Let's not mince any words here. Golf's in trouble from an attendance perspective.
This past weekend at the Northern Trust Open, the crowds were sparse to start with, and didn't get any better when names like Phil Mickelson didn't come through.
Now, the obvious kneejerk response is, "No Tiger, no golf!" And while that may be a factor in the lack of overall interest in golf -- though, to be fair, for many people the golf season doesn't begin until Augusta -- there's much more to golf's attendance problems than that.
Waggle Room points out that the Northern Trust made a crucial mistake -- it forgot its role in the great sports universe. It scheduled its final day on Super Bowl Sunday and, in a "what were they thinking?" moment, raised ticket prices by $20 a day.
The Golf Watch notes that this phenomenon wasn't just limited to Riviera; Dubai also suffered from attendance problems. And I think we can safely rule out the Super Bowl as being a factor in Dubai. Real estate collapses are much more likely a culprit.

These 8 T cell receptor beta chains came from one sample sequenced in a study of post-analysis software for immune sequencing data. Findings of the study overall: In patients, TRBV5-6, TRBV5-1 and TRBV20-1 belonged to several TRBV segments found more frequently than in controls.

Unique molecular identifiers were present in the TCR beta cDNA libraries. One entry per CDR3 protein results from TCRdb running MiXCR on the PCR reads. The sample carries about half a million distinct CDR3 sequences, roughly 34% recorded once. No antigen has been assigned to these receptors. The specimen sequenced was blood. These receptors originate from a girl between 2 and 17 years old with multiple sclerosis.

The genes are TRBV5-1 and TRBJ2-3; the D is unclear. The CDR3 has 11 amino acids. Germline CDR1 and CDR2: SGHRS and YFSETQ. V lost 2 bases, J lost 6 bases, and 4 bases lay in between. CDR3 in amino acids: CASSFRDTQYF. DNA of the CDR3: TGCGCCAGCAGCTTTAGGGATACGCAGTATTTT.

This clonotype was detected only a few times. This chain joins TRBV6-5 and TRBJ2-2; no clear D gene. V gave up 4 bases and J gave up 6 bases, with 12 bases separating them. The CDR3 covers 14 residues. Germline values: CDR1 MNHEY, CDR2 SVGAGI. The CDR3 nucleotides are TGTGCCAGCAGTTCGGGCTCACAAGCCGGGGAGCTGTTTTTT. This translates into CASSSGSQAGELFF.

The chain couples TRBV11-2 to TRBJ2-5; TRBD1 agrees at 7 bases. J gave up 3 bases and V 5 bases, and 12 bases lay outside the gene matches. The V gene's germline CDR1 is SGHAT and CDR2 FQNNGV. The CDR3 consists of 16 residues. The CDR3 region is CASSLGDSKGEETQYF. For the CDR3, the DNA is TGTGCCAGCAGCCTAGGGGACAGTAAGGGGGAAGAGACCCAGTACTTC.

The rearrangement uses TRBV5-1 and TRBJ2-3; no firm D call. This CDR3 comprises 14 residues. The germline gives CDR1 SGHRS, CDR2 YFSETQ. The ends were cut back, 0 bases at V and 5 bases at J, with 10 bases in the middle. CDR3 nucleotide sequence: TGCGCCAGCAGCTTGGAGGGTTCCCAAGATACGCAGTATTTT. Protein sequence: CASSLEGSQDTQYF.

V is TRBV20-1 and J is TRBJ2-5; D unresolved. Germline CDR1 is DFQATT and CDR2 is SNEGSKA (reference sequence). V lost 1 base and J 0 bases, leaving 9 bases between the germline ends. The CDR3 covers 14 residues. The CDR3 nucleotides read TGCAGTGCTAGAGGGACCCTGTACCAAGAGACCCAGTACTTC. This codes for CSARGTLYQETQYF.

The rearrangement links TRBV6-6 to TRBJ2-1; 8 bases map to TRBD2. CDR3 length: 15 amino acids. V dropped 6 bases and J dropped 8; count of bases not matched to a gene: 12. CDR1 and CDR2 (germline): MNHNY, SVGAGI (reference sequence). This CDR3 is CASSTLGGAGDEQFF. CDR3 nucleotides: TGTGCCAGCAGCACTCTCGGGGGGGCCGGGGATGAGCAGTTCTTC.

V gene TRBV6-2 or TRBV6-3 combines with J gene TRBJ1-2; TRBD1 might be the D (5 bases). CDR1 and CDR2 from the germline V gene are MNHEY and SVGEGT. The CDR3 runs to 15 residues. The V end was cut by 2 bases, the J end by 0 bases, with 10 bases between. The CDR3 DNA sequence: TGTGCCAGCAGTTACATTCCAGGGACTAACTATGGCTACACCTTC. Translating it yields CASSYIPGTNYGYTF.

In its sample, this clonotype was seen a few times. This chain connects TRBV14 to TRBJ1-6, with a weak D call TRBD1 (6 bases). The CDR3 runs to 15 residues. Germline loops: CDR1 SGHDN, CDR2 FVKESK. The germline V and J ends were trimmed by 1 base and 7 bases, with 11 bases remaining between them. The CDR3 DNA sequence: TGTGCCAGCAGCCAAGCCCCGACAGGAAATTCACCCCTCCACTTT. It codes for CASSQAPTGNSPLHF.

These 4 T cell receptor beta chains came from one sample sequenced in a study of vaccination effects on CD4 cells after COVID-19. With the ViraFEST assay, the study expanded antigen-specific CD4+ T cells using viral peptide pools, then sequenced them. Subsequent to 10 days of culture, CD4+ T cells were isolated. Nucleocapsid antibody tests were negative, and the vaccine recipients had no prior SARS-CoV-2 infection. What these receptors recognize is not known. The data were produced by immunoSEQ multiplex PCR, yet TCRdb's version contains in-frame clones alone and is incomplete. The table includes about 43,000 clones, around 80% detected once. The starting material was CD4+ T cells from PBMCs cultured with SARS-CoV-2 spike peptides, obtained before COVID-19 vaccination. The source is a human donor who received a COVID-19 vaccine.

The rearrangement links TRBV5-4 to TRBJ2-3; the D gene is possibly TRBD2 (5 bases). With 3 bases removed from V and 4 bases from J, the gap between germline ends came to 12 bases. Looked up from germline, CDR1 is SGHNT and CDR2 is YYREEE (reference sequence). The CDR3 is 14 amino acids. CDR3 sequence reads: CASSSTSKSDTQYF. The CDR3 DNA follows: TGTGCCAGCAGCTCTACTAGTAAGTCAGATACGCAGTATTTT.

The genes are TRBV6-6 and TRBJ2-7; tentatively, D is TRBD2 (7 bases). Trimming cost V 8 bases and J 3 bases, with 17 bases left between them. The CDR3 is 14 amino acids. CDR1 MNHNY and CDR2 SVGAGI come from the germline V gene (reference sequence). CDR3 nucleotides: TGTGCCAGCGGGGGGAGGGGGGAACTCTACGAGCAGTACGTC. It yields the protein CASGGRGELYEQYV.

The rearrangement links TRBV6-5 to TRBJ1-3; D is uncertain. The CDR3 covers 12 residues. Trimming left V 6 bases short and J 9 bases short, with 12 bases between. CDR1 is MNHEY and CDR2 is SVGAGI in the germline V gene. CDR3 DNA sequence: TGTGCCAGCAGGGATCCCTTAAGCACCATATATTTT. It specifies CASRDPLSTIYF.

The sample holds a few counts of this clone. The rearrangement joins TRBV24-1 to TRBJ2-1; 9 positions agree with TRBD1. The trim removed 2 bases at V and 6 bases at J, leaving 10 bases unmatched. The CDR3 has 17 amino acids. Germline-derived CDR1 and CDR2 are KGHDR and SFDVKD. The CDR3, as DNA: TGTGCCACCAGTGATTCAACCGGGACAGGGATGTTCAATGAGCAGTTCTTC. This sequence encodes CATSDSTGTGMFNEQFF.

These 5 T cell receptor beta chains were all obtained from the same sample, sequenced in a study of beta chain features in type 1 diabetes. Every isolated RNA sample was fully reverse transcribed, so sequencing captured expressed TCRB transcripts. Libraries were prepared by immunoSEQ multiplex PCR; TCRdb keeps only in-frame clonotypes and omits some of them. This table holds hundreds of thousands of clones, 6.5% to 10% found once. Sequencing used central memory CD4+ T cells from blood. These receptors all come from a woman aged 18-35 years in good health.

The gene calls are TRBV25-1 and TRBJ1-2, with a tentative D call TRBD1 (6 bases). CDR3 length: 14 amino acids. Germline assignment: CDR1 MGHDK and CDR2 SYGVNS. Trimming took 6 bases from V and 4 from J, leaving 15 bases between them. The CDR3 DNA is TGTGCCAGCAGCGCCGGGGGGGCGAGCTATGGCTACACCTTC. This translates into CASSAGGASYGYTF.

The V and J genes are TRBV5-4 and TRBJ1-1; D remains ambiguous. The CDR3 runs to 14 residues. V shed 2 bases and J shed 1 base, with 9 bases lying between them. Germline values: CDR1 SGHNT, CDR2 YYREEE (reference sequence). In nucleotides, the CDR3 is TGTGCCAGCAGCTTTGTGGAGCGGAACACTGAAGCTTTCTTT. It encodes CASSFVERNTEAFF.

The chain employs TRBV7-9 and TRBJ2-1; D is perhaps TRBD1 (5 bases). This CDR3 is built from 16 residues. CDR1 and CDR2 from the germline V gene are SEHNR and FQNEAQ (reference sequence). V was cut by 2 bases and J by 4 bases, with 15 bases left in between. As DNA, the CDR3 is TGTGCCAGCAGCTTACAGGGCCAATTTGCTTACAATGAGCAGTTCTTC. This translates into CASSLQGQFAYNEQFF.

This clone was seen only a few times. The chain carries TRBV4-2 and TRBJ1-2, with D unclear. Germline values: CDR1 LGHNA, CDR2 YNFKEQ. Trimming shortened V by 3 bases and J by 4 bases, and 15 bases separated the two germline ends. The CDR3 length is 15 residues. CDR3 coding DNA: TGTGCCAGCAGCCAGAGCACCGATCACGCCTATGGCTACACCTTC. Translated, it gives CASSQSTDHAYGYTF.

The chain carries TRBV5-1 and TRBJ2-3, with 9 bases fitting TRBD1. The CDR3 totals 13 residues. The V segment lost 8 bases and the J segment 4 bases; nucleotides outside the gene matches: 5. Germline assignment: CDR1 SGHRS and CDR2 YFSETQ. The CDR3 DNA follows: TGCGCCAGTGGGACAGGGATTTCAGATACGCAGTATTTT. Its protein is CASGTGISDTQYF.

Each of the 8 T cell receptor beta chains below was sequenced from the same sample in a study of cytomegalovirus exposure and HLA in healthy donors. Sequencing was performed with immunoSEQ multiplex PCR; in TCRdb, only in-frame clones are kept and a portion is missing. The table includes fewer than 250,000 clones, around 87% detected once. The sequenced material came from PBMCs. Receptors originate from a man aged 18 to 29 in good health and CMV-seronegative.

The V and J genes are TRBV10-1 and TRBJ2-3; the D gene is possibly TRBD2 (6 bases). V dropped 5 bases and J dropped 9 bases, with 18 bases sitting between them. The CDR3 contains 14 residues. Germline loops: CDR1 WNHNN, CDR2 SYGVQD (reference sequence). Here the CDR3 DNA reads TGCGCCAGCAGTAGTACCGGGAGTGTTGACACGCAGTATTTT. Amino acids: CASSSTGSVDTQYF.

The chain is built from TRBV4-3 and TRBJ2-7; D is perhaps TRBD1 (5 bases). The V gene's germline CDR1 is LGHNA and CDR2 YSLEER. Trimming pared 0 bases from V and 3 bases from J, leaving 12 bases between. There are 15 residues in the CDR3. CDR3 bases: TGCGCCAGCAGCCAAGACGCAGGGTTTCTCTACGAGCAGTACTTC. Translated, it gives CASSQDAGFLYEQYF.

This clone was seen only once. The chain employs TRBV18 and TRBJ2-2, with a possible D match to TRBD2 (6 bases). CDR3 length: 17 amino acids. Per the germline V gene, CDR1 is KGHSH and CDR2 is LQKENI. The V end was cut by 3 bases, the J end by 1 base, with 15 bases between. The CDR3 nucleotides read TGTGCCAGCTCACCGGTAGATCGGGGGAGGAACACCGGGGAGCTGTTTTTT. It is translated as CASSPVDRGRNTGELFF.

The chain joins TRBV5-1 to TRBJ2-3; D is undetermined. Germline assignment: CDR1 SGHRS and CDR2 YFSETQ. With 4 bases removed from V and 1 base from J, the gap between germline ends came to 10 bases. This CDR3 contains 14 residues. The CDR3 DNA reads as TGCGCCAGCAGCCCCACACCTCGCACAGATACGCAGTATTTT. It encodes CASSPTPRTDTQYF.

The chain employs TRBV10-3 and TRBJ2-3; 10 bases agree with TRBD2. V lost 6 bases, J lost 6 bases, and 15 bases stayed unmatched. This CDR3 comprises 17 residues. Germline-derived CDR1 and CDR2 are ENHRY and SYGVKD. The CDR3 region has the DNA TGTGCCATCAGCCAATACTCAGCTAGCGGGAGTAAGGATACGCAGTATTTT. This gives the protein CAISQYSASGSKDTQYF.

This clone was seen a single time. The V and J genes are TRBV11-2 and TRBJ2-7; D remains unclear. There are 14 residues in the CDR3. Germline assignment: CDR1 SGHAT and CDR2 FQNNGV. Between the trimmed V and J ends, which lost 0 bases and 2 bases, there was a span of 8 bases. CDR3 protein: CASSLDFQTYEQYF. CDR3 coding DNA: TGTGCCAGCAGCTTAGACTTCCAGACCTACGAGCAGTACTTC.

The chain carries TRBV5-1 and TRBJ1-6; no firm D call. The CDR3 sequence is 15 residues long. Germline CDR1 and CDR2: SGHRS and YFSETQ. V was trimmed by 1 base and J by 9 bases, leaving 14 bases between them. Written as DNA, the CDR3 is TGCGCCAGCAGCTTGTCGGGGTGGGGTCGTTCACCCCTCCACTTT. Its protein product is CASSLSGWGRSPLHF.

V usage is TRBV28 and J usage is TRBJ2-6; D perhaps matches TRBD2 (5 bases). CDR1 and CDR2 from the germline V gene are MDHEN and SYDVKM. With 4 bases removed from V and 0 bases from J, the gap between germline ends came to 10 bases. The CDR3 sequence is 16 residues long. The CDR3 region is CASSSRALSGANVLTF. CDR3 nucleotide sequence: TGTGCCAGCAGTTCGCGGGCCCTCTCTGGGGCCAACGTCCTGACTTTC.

But here's the thing -- we all know what golf needs to invigorate it over the short term. That's the cheap fix, like stuffing your face with Cheetos rather than waiting for dinner. The guy in the red shirt only plays 16 or 17 tournaments a year. So what's the rest of the Tour to do?
People scream about the way the golf media and casual fans prize drama over skill, but the simple truth is that a Phil Mickelson griping about grooves draws ten times the attention of a Steve Stricker performing with low-key excellence. But storylines can't be manufactured, they have to evolve organically. Otherwise you get paint-by-numbers ad campaigns with prefabricated badass golfers -- and is there anything more pathetic than a golfer trying to be badass?
Golf will bounce back; it always does. But I've got a feeling it's going to get rougher before it gets easier.